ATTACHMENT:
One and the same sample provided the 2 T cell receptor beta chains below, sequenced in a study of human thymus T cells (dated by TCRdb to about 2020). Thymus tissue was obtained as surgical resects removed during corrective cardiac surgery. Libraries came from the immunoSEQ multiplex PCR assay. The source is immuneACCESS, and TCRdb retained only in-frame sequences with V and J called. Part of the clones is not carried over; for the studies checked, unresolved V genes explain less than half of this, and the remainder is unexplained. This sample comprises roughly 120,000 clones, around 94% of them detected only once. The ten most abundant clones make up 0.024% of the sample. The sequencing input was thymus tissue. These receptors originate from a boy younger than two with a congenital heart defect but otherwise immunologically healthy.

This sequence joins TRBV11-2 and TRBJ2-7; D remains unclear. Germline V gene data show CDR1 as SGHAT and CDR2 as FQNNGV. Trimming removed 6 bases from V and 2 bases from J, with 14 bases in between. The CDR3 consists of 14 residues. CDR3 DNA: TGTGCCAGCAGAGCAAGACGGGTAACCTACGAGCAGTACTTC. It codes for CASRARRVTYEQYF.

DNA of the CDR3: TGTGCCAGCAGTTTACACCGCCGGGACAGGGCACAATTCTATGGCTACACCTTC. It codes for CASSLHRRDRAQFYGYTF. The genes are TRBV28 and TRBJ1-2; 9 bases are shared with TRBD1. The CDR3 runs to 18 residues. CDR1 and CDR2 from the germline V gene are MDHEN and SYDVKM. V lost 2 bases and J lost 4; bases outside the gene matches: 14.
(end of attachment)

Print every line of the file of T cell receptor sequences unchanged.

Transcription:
One and the same sample provided the 2 T cell receptor beta chains below, sequenced in a study of human thymus T cells (dated by TCRdb to about 2020). Thymus tissue was obtained as surgical resects removed during corrective cardiac surgery. Libraries came from the immunoSEQ multiplex PCR assay. The source is immuneACCESS, and TCRdb retained only in-frame sequences with V and J called. Part of the clones is not carried over; for the studies checked, unresolved V genes explain less than half of this, and the remainder is unexplained. This sample comprises roughly 120,000 clones, around 94% of them detected only once. The ten most abundant clones make up 0.024% of the sample. The sequencing input was thymus tissue. These receptors originate from a boy younger than two with a congenital heart defect but otherwise immunologically healthy.

This sequence joins TRBV11-2 and TRBJ2-7; D remains unclear. Germline V gene data show CDR1 as SGHAT and CDR2 as FQNNGV. Trimming removed 6 bases from V and 2 bases from J, with 14 bases in between. The CDR3 consists of 14 residues. CDR3 DNA: TGTGCCAGCAGAGCAAGACGGGTAACCTACGAGCAGTACTTC. It codes for CASRARRVTYEQYF.

DNA of the CDR3: TGTGCCAGCAGTTTACACCGCCGGGACAGGGCACAATTCTATGGCTACACCTTC. It codes for CASSLHRRDRAQFYGYTF. The genes are TRBV28 and TRBJ1-2; 9 bases are shared with TRBD1. The CDR3 runs to 18 residues. CDR1 and CDR2 from the germline V gene are MDHEN and SYDVKM. V lost 2 bases and J lost 4; bases outside the gene matches: 14.